SB 1018 requires a social media platform to disclose the following information on a regular basis:
statistics regarding the extent to which, in the preceding 12-month period, items of content that the platform determined violated its policies were recommended or otherwise amplified by platform algorithms before and after those items were identified as in violation of the platform’s policies, disaggregated by category of policy violated.
This is a different level of transparency reporting from AB 587, and because the bills come from different places in different ways, SB1018 involves a different kind of reporting process of different kinds of content. But, it’s also demanding information that is confusing and difficult to keep track of. What does it mean to “recommend” or “otherwise amplify” content here? Neither term is defined in the law, and it seems like both could be subject to extensive (ridiculous) litigation.
It does appear that one of the more recent amendments to this bill was to try to align it with AB 587… but they did so by importing many of the problems of AB 587 into this bill — enabling the identical local prosecutors to sue over failure to abide by this law, and the hugely problematic definition (and exemptions) for a “public or semipublic internet-based service or application.”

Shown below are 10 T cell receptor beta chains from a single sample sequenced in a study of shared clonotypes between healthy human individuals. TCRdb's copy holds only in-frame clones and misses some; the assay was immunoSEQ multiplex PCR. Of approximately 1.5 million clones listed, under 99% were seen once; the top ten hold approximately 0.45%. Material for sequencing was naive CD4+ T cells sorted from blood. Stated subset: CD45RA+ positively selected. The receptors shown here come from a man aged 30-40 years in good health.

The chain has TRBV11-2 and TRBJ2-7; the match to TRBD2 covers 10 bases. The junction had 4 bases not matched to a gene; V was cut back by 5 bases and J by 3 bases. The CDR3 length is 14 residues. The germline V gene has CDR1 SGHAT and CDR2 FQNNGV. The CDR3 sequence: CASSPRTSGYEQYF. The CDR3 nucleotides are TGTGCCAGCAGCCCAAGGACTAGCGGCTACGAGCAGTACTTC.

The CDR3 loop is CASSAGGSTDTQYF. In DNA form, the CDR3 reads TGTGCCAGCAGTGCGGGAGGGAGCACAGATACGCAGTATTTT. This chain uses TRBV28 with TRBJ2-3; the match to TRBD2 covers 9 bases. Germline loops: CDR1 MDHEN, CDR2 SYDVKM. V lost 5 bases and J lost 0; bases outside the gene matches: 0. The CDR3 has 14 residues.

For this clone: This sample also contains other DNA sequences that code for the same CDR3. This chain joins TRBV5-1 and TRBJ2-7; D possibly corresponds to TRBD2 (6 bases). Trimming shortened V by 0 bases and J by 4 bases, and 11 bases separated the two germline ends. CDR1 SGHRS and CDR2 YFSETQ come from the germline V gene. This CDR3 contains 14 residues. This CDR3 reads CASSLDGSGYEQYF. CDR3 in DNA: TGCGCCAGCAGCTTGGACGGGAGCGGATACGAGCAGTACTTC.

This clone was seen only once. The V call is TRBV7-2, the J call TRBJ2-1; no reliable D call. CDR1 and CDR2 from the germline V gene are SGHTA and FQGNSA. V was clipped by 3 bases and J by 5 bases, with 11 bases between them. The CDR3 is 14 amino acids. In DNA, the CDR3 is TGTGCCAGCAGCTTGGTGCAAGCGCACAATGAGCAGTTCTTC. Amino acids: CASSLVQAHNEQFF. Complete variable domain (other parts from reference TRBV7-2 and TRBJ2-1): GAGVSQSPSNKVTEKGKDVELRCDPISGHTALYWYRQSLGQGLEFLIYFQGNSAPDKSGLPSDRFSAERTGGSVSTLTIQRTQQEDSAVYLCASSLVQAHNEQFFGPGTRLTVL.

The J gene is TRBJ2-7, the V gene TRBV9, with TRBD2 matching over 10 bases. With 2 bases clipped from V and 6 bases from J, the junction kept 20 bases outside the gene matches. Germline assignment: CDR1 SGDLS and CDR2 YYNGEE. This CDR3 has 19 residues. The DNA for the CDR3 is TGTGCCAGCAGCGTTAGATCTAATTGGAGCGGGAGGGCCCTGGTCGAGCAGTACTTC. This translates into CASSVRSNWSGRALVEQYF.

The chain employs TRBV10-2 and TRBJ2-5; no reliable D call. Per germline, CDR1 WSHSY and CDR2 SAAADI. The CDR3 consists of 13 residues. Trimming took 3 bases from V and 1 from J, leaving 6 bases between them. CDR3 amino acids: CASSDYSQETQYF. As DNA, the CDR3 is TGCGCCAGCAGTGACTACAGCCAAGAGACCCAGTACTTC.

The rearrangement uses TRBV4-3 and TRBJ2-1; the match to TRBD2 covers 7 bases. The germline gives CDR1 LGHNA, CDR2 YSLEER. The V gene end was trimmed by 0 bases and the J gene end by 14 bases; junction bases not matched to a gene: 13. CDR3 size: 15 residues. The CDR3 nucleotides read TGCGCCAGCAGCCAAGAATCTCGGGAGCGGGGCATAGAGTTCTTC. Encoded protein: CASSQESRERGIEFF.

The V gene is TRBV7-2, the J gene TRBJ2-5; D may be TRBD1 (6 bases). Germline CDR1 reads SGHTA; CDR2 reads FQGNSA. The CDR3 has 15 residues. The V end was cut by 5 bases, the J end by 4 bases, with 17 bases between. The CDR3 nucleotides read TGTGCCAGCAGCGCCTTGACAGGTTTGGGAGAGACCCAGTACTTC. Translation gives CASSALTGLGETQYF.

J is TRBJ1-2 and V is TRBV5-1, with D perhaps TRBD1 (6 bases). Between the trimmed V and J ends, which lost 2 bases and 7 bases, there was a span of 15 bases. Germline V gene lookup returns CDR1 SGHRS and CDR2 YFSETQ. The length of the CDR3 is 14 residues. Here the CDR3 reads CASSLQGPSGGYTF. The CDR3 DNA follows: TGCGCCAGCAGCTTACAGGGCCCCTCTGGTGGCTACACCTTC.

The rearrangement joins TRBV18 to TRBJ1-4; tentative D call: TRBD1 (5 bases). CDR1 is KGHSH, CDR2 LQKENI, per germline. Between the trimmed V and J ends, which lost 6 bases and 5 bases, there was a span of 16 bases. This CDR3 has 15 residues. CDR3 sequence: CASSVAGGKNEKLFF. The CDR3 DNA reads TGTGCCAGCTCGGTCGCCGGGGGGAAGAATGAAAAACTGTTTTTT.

Once again: transparency is a good thing. We should all strive for having more transparency in general. But having the government mandate a pointless type of transparency — one that only serves to help enable more bad acts from more bad actors — while enabling local prosecutors to make a name for themselves (and help fill the local coffers) by filing frivolous lawsuits under this bill, you’re not helping solve the problems of modern internet services.
You’re making them much, much worse.
Filed Under: ab 587, bad actors, california, california legislature, sb 1018, spam, terms of service, transparency, transparency reports